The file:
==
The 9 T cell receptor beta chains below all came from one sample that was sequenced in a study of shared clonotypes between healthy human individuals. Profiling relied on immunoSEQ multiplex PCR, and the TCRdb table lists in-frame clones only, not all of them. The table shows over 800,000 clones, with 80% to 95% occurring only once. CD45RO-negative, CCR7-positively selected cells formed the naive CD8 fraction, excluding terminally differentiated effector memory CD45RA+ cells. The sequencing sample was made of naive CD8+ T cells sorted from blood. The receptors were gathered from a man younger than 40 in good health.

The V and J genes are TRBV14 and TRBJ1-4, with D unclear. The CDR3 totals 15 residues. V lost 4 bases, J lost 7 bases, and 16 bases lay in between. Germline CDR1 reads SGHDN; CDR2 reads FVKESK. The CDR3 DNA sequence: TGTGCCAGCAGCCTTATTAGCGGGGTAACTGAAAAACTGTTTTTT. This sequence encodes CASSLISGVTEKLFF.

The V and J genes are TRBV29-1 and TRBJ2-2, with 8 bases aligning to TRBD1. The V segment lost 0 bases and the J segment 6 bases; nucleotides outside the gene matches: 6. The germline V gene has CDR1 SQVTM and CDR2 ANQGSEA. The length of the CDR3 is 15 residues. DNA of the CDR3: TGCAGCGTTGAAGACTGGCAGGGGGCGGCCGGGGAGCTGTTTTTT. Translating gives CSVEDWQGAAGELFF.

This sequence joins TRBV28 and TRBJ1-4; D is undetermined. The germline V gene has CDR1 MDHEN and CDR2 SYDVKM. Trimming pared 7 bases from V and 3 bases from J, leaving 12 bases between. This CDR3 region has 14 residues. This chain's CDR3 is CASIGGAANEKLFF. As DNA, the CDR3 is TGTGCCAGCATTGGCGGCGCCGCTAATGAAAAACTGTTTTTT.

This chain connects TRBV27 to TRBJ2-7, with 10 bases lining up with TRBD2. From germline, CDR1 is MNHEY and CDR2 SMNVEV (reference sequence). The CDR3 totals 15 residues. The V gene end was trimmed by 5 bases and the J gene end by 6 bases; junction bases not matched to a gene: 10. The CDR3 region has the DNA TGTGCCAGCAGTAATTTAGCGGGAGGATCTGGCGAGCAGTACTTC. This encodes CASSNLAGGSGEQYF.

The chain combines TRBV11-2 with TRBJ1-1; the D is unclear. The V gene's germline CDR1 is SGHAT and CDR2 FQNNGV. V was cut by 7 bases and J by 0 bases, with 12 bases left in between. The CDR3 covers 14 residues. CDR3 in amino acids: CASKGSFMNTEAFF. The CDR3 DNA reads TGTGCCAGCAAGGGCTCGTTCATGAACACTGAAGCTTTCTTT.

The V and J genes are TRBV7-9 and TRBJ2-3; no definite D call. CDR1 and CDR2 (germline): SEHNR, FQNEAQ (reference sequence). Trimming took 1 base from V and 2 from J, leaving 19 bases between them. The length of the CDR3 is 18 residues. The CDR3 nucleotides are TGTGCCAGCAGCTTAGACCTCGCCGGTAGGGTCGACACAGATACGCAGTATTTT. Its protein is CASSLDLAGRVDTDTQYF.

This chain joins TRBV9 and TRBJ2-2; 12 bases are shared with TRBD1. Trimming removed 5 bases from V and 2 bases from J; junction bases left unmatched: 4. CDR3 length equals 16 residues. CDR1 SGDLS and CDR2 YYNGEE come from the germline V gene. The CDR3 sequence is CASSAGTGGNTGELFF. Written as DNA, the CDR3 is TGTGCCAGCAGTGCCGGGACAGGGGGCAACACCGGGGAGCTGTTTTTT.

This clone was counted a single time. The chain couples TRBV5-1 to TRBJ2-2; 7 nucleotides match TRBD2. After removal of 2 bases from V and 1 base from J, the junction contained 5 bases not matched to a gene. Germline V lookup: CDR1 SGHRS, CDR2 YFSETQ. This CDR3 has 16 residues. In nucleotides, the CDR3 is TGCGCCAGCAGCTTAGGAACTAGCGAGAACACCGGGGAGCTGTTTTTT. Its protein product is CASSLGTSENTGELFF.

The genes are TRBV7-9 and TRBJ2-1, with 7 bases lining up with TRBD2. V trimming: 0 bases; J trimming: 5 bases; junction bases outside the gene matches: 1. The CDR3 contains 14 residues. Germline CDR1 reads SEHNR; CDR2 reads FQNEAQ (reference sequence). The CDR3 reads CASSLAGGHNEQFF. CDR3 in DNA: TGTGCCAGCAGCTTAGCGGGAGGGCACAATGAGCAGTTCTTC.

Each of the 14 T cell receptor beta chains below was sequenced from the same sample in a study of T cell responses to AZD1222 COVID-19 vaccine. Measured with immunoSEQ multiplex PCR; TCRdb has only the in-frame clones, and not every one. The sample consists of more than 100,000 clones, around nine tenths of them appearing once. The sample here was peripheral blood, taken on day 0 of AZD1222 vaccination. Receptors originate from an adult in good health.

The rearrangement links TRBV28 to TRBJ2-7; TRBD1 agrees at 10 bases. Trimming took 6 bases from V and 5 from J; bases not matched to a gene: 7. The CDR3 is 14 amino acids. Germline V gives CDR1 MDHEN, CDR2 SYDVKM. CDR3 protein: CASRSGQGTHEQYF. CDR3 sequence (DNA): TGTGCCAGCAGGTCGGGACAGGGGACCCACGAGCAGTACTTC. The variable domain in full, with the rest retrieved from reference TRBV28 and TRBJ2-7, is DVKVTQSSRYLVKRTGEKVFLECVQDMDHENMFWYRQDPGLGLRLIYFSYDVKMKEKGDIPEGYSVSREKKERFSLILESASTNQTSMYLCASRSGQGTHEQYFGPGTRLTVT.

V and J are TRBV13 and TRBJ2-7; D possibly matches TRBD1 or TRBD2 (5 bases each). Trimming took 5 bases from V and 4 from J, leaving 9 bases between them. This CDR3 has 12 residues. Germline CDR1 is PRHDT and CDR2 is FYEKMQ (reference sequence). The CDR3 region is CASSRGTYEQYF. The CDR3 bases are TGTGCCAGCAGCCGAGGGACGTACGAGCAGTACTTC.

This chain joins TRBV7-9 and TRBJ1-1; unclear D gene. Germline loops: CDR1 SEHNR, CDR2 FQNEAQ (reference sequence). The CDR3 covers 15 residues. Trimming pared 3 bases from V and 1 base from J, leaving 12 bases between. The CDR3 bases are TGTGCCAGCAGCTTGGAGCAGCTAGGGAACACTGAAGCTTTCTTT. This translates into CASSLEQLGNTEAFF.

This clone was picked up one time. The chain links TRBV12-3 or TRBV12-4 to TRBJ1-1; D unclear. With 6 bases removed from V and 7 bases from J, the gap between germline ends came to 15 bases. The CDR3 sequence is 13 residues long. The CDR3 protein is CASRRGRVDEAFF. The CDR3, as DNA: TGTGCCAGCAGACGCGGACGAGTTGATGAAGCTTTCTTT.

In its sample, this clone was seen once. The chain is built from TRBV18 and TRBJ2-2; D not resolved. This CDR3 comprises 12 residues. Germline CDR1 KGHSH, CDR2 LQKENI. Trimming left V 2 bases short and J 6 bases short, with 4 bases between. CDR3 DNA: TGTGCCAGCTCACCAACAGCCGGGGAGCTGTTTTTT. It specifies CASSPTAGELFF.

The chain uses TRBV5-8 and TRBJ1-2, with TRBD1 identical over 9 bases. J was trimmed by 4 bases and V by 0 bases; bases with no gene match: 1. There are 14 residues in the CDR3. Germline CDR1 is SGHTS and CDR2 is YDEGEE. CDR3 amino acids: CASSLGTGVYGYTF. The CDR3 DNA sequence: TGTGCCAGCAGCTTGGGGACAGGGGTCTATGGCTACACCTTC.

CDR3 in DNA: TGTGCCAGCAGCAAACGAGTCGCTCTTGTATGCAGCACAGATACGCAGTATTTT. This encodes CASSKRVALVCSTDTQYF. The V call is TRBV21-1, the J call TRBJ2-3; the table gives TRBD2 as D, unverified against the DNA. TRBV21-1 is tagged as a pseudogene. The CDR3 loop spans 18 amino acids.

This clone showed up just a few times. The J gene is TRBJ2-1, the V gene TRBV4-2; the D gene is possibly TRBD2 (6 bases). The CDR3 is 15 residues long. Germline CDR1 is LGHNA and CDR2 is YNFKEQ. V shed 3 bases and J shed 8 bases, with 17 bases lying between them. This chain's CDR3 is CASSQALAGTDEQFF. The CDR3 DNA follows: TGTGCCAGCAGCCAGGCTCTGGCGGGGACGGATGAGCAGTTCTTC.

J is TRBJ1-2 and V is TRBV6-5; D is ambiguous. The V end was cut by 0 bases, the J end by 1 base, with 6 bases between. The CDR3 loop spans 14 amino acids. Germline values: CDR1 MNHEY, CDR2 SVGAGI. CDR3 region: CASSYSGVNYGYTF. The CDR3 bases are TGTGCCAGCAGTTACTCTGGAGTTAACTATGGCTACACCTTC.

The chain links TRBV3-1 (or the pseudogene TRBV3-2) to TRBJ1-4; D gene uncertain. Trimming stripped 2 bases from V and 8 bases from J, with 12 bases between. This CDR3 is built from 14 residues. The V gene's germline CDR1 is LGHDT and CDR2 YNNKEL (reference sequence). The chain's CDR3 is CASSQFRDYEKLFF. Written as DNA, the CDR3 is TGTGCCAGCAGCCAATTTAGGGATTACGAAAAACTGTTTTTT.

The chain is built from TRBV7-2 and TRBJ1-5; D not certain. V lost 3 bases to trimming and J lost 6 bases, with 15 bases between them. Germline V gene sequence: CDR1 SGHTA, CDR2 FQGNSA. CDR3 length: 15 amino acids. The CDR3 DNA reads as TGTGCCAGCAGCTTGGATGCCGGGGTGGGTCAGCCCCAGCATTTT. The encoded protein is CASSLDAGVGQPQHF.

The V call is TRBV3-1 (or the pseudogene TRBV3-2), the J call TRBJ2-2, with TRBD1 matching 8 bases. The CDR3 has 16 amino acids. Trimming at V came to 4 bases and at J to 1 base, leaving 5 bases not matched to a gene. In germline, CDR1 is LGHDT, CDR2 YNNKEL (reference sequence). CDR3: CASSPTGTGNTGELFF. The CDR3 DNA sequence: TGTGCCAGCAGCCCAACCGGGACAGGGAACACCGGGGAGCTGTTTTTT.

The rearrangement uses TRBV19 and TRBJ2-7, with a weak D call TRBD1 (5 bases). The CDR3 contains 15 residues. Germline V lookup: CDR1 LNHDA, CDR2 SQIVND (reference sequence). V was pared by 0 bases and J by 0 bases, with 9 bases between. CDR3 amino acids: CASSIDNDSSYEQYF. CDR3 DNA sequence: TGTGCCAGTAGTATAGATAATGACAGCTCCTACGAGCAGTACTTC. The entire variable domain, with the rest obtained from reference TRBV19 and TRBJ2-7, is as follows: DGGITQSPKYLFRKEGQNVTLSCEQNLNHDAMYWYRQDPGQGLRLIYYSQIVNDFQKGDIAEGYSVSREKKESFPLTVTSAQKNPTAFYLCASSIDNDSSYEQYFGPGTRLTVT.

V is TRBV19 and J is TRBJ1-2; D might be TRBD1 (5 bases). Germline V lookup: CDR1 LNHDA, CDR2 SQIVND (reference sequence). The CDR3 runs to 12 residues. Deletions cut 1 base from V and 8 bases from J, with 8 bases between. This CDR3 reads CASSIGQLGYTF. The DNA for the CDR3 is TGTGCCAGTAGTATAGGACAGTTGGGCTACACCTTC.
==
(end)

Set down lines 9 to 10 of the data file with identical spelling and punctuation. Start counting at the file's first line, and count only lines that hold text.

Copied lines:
This clone was counted a single time. The chain couples TRBV5-1 to TRBJ2-2; 7 nucleotides match TRBD2. After removal of 2 bases from V and 1 base from J, the junction contained 5 bases not matched to a gene. Germline V lookup: CDR1 SGHRS, CDR2 YFSETQ. This CDR3 has 16 residues. In nucleotides, the CDR3 is TGCGCCAGCAGCTTAGGAACTAGCGAGAACACCGGGGAGCTGTTTTTT. Its protein product is CASSLGTSENTGELFF.

The genes are TRBV7-9 and TRBJ2-1, with 7 bases lining up with TRBD2. V trimming: 0 bases; J trimming: 5 bases; junction bases outside the gene matches: 1. The CDR3 contains 14 residues. Germline CDR1 reads SEHNR; CDR2 reads FQNEAQ (reference sequence). The CDR3 reads CASSLAGGHNEQFF. CDR3 in DNA: TGTGCCAGCAGCTTAGCGGGAGGGCACAATGAGCAGTTCTTC.